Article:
"Elijah described to me," continued the Baal Shem Tov, "the great pleasure, as it were, that results in heaven from the words of praise and adoration uttered by men, women and children. Especially so, when they come from the mouths of simple folk. And most especially, when these praises are offered consistently, for then these people are constantly united with G-d in pure faith and with an undivided heart."
Having recounted this episode, the Rebbe Rashab added, that it served as the basis for his additional interpretation of "breath untainted by sin" - that it applies not only to children but also to adults who act with pure faith and heartfelt simplicity, and who are thereby constantly united with G-d, at all times and in all places.
The Rebbe Shlita stresses, that this applies equally to adults only with respect to effecting Supernal Unions.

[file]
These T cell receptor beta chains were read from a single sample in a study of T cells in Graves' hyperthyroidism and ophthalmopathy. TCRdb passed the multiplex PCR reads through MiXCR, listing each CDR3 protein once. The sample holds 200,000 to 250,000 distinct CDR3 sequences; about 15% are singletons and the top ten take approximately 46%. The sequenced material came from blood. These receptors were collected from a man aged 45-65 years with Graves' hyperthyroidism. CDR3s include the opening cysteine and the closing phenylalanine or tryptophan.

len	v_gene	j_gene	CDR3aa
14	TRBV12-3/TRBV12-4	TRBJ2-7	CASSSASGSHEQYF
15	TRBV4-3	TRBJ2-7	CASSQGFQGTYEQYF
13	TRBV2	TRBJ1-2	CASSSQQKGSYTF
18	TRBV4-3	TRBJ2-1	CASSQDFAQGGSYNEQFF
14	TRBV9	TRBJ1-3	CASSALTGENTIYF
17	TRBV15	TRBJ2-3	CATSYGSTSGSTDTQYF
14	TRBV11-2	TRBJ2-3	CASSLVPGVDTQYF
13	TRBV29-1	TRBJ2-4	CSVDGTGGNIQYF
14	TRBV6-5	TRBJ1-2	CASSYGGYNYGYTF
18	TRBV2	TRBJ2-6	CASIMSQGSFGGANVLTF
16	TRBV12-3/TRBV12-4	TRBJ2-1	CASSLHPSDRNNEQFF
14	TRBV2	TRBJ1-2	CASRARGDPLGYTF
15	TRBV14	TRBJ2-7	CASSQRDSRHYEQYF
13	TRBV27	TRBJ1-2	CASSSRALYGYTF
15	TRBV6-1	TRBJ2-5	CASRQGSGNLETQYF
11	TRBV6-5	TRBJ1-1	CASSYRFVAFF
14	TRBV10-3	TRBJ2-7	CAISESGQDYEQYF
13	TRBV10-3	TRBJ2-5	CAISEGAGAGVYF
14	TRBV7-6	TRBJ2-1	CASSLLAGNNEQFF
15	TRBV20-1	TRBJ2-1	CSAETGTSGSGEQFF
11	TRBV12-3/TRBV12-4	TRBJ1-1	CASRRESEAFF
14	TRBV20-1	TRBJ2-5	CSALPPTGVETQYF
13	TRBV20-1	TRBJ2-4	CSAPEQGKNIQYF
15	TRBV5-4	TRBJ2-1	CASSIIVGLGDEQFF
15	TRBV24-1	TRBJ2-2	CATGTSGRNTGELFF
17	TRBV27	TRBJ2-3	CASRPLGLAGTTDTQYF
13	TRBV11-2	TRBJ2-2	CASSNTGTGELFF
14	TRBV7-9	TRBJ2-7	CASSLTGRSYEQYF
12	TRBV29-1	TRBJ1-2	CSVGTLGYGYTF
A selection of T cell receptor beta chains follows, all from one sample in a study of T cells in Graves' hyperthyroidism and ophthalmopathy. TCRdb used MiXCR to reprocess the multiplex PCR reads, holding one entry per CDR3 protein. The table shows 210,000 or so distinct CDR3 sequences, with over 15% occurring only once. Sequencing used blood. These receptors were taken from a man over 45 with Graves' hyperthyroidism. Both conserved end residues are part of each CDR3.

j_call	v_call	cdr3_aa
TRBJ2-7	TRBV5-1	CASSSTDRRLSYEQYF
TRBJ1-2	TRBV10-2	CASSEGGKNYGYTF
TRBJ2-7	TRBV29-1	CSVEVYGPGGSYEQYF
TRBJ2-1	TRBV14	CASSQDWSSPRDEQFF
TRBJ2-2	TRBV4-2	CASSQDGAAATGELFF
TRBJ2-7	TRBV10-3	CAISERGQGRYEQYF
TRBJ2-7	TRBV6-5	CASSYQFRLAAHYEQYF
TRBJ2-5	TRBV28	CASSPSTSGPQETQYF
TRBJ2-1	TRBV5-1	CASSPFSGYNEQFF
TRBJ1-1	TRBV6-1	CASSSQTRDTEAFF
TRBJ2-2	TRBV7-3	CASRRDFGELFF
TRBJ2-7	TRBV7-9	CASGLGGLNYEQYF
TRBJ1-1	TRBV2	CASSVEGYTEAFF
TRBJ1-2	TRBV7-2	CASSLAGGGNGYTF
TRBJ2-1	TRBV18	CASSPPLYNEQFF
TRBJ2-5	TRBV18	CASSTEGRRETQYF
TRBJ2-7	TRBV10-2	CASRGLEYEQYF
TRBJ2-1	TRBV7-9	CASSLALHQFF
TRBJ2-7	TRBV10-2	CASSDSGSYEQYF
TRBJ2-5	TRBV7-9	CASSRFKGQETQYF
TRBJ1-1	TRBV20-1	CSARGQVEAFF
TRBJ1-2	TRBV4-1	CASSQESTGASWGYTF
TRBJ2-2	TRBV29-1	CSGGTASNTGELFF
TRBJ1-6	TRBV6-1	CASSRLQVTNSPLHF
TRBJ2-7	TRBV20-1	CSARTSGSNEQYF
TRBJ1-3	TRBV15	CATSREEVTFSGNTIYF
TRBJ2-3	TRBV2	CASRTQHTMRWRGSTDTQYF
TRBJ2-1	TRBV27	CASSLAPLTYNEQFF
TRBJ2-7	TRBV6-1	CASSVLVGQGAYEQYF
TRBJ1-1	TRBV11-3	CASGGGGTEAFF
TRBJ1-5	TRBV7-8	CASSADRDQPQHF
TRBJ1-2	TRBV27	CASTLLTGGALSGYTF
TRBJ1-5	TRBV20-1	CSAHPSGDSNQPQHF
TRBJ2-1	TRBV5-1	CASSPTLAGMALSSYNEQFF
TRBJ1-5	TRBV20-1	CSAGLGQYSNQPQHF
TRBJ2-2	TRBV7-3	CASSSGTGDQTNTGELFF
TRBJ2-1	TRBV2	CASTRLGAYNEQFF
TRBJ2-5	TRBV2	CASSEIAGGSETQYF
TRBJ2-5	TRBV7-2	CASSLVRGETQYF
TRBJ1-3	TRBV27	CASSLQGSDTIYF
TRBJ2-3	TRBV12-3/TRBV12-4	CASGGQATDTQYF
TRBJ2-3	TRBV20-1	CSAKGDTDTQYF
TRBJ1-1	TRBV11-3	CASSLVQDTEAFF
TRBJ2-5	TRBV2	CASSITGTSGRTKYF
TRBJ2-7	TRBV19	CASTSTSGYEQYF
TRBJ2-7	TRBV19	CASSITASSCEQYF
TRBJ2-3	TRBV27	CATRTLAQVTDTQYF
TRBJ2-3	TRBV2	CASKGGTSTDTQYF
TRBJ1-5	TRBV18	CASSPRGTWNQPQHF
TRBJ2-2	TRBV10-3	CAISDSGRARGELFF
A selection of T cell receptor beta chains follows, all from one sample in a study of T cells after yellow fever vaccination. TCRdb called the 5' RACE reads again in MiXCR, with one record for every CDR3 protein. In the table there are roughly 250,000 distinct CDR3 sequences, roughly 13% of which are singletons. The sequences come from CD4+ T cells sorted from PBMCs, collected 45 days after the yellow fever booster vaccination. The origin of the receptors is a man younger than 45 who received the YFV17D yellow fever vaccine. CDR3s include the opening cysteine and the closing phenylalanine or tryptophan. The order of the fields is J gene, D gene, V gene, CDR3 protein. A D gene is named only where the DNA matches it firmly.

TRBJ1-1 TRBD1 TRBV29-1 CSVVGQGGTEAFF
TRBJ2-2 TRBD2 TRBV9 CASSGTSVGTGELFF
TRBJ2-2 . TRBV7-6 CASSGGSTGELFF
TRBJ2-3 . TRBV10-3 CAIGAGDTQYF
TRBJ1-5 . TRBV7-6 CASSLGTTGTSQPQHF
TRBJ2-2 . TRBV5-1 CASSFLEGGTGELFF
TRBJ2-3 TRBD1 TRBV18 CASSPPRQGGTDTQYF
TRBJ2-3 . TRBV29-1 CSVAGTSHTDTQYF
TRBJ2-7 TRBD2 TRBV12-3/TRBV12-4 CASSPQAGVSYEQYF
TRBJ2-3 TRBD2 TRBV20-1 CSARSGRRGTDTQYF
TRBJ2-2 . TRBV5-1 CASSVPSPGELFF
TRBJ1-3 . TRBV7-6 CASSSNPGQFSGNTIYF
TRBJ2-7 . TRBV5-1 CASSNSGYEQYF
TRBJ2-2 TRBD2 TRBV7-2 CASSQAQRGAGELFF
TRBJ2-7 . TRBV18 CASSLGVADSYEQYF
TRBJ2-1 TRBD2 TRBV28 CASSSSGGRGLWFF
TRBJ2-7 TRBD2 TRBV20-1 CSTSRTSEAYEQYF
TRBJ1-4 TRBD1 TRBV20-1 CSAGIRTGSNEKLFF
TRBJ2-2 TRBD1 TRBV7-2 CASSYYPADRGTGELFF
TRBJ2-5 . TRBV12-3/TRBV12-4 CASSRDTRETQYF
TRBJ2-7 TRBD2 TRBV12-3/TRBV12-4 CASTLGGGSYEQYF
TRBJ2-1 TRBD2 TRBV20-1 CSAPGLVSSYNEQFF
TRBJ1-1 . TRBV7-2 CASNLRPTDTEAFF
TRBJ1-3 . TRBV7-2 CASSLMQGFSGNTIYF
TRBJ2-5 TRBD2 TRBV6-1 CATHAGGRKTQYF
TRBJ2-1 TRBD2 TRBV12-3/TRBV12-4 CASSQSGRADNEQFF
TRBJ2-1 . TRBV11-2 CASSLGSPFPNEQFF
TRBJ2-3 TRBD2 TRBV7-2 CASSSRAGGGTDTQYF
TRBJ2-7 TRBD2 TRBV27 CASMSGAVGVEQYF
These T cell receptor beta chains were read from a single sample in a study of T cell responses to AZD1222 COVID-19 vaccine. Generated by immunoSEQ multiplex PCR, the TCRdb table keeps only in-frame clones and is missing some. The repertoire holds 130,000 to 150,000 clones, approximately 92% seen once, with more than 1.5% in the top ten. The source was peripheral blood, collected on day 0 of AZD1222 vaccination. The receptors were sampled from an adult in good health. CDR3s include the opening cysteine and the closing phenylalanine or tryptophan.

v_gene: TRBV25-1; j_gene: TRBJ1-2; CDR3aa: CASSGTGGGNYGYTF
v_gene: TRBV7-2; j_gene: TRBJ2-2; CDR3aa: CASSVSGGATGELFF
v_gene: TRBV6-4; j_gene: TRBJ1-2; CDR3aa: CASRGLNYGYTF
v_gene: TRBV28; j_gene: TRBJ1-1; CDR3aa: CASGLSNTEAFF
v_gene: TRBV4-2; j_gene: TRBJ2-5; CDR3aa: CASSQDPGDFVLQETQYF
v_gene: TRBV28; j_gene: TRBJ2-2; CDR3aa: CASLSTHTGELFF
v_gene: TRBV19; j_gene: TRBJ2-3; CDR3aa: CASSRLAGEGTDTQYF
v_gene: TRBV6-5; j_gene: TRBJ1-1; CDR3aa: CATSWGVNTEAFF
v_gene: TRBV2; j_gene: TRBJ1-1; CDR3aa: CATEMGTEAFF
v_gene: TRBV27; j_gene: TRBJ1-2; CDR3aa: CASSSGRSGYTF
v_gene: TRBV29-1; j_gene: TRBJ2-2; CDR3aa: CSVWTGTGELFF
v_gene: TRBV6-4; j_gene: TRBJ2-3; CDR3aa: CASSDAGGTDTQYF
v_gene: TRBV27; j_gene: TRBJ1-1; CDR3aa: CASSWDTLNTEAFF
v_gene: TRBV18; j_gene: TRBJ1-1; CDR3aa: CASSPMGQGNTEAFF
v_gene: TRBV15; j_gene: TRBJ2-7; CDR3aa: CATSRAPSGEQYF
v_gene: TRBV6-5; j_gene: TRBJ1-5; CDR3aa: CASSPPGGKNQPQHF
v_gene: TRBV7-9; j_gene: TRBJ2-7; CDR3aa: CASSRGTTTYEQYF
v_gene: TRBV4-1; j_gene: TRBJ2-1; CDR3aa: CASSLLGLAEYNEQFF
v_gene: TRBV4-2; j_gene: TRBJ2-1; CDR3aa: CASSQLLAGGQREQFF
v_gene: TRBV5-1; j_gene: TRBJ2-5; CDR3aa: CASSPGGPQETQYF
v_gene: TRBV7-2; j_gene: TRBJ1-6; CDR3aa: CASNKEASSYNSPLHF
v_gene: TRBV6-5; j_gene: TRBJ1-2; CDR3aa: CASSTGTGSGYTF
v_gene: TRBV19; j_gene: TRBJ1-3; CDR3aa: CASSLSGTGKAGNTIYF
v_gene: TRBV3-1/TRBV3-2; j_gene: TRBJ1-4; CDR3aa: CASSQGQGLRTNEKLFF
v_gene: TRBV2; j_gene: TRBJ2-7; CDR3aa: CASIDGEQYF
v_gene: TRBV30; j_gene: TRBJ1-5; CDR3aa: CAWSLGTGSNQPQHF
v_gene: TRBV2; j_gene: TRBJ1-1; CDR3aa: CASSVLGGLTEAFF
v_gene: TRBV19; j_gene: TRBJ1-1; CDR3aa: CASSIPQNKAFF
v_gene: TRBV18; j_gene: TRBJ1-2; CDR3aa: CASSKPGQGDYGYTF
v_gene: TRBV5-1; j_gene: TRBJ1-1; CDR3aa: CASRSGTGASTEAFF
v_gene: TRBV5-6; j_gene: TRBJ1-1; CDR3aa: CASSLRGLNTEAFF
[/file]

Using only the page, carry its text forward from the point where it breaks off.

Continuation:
With regard to maintaining the world's existence, however, it is clear from the above-quoted teaching in Shabbat that this is accomplished only by the "breath of the mouths of schoolchildren," for this breath possesses as well the first quality of "breath untainted by sin": it proceeds from those for whom sin is a virtual impossibility.
With regard to the refinement of the world, this is accomplished by those adults to whom the second exposition of "breath untainted by sin" applies - that the breath itself is untainted.
In a sense, indeed, their breath has an even greater effect than the "breath of the mouths of schoolchildren."
For as the Rebbe Rashab further explains, children do not relate to the corporeality of this world, but only to its atmosphere.
Since adults have a relationship with the corporeality of this world as well, the Supernal Unions that they effect refine its very crassness and corporeality.